After a month and a half, our quarantined life feels totally normal–and not. It depends on how much news I’ve been reading that morning. I’m finding the familiar rhythm of mealtime a relief. No matter what’s happening in the news, you’ve gotta eat. Probably now more than ever, I am glad I know how to cook.
I’m not alone in this. I see peers punching down their worries in the form of homemade bread. I see enthusiasm over the humblest bubbling stew. “Quarantine cooking” feels much more elemental than most trends. What’s cool right now? Self-sufficiency. Nourishment. Beans.
While I’ve always loved the results of time spent in the kitchen, in this slowed-down springtime I appreciate the process just as much. Cooking is an end in itself. I purposefully choose labor-intensive projects, recipes that require kneading and rising, two-hour simmers, long lists of spices. Cooking is tangible enough to wake me up from the stupor of an internet binge or a foggy morning. It’s my one cherished chore.
I like the messes. Turmeric-stained fingertips, focaccia dough bursting out of its bowl, clouds of flour, the firework crackling of potatoes in hot oil.
I don’t love cleaning them up. But that is a part of the lifecycle of this beloved routine: the discipline to empty the sink even when it doesn’t seem to matter. This is something I’ve learned: like getting dressed in the morning, like putting on mascara for another day spent indoors, doing the dishes is an act of hope. I have grown some truly spectacular mold in my time, and I know that a neglect of my surroundings typically belies inner distress.
These days, I leave the mold to the Roquefort. I cook good food, elaborate food, pretty food, even though it’s just the two of us. We use the nice plates–white ceramic platters my mom scoped out at Emmaus–like it’s a party and not just another evening on the balcony.
Food is how we celebrate. We can’t stop in at a trendy bar, linger on a terrace, walk along the rivers, spend the weekend in the countryside. Instead, we dream about menus. On the rainy morning of my birthday, we walk to the Turkish butcher down the street to pick out a giant steak for two. We eat it deeply seared, crackling crust, with roasted radishes and tarragon butter. We eat cross-legged on the floor, our movie on pause because this meal deserves our undivided attention.
For dessert: big slices of a vanilla-bean-speckled cake I had made the day before while chatting with my mom and grandma on Facetime. Separated by thousands of miles, we follow the same recipe, delight in the same alchemy of nutty browning butter. I hold the cake to the camera so they can see if it springs back up after the pressure of my index finger. They tell me it needs a few more minutes.
We had planned, just over a month before, to do this in person, but the compromise is sweet. We adapt. They eat a slice of birthday cake warm from the oven, an indulgent breakfast, while I put mine aside and start working on dinner.
All this extra time inside has given grocery shopping a certain allure. There are often long lines outside the big supermarkets, but smaller produce-heavy markets are mostly quiet. We learn from the news that producteurs are facing a serious demand problem. Shoppers have flocked to shelf-stable comfort foods, leaving delicate spring produce to wilt and flounder. Cameras pan over the brilliant leafy floor of a greenhouse filled with endives that no one wants, tiny strawberries that are delicate and perfect and unwanted.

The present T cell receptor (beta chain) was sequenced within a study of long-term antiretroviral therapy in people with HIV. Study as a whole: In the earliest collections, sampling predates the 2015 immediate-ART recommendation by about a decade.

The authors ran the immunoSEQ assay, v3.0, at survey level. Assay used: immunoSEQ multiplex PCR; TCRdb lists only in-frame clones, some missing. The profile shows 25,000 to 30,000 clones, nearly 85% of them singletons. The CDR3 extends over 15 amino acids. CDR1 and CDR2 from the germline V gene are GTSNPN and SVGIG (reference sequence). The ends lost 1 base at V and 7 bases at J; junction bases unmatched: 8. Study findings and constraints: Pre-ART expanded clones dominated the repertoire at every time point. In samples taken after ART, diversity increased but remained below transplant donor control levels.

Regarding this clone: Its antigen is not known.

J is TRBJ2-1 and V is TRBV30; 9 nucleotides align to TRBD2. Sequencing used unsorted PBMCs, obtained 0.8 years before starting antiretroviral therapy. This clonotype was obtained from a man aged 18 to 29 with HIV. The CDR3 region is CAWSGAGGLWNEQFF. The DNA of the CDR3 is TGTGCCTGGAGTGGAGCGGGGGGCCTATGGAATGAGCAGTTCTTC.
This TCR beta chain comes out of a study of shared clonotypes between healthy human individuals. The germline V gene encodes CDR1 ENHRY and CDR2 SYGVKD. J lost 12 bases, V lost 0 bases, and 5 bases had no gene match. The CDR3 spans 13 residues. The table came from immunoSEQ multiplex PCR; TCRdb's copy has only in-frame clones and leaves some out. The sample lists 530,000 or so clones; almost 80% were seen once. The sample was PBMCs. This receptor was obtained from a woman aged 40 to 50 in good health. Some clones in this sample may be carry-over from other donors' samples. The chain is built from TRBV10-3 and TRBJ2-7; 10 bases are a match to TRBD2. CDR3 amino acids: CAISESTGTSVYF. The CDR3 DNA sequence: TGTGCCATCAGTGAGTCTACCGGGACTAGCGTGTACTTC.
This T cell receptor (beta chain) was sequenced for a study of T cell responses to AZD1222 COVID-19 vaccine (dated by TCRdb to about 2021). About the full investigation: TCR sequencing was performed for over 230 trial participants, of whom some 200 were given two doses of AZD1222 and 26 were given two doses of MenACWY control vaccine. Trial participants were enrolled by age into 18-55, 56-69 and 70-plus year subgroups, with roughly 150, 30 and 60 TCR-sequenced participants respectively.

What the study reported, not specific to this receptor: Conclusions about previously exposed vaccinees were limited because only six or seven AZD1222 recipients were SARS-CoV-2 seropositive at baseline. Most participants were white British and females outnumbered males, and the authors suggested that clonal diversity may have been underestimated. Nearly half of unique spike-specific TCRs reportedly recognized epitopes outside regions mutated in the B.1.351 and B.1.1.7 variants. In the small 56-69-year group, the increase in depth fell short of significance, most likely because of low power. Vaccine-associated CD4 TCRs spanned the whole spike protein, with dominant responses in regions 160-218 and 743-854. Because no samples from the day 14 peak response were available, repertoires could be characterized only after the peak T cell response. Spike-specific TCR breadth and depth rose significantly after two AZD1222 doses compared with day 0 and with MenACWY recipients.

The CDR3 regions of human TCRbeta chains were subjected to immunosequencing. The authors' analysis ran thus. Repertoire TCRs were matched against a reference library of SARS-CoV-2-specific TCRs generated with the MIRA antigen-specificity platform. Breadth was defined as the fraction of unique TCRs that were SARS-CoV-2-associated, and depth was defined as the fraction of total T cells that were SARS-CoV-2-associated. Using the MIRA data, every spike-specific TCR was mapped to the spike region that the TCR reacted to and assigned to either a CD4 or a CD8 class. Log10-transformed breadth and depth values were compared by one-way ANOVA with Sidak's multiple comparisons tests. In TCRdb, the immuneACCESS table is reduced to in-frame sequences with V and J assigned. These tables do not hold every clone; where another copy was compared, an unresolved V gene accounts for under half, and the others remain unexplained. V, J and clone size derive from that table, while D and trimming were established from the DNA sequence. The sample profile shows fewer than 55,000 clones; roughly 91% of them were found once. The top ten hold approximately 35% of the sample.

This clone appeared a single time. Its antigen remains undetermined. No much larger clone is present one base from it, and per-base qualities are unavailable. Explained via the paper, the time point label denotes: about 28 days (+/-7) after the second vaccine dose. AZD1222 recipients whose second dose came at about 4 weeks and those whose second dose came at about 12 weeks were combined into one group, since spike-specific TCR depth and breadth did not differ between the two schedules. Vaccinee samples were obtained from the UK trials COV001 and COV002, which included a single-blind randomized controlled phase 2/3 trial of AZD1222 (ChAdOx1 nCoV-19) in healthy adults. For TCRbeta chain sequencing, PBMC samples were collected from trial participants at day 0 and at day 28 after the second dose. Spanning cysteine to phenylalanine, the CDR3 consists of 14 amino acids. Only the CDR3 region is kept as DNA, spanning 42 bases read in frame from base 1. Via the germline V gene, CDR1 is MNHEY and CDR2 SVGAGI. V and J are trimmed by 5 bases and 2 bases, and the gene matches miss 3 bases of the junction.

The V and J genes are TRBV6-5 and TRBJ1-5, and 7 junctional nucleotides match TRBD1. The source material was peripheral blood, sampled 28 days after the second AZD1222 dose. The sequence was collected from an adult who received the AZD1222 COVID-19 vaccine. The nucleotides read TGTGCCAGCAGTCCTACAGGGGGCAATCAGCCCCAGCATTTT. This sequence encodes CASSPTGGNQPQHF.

Producers are also lacking the necessary manpower to realize seasonal harvests. Stone fruits are growing overripe on trees. The problem is so concerning that in March, the French government called on laid-off employees to find temporary work in the fields.
It seems like a good time to fill my bags with things I’ve never cooked with. Fruits and vegetables de saison are gorgeous, abundant, and affordable besides. I grab kohlrabi, tarragon, radishes, fresh peas, fava beans. I bring home potted herbs one at a time, starting a straggly table-garden of thyme, basil, and parsley.
Victor and I both enjoy “cooking” for Clara, blitzing part of our dinner to a thin purée. She likes almost everything, from hummus to the lone, shriveled zucchini forgotten at the back of the fridge. Steam it, blend it, jar it–she is my secret weapon to avoiding food waste. Last weekend we had a mezze meal featuring several small plates from a Persian cookbook. I blended the leftovers and put them in small bowls for a baby-mezze, introducing Clara’s palate to dill and mint and pomegranate molasses, dishes that tasted sour and sunny.
While I make most of our main meals, Victor cooks for me too. It’s enough to plant the idea in his head (“you know what sounds really good…?”). His signature dish: restaurant-quality mushroom risotto. He cooks on special occasions–like Saturdays–on which he sometimes wakes me up with a chattering baby and a warm blueberry muffin. When one of us is in a funk, the other might take out a cookbook from our growing collection, saying, “Make me something,” knowing that the basic tasks required–level flour, peel potatoes–are grounding, essential. That a carefully-made meal (and cleaning up afterwards, let’s not forget) is a small rebellion against apathy.
In our home, we prove again (as has been proved in every culture, a lesson I never get tired of) that food is love.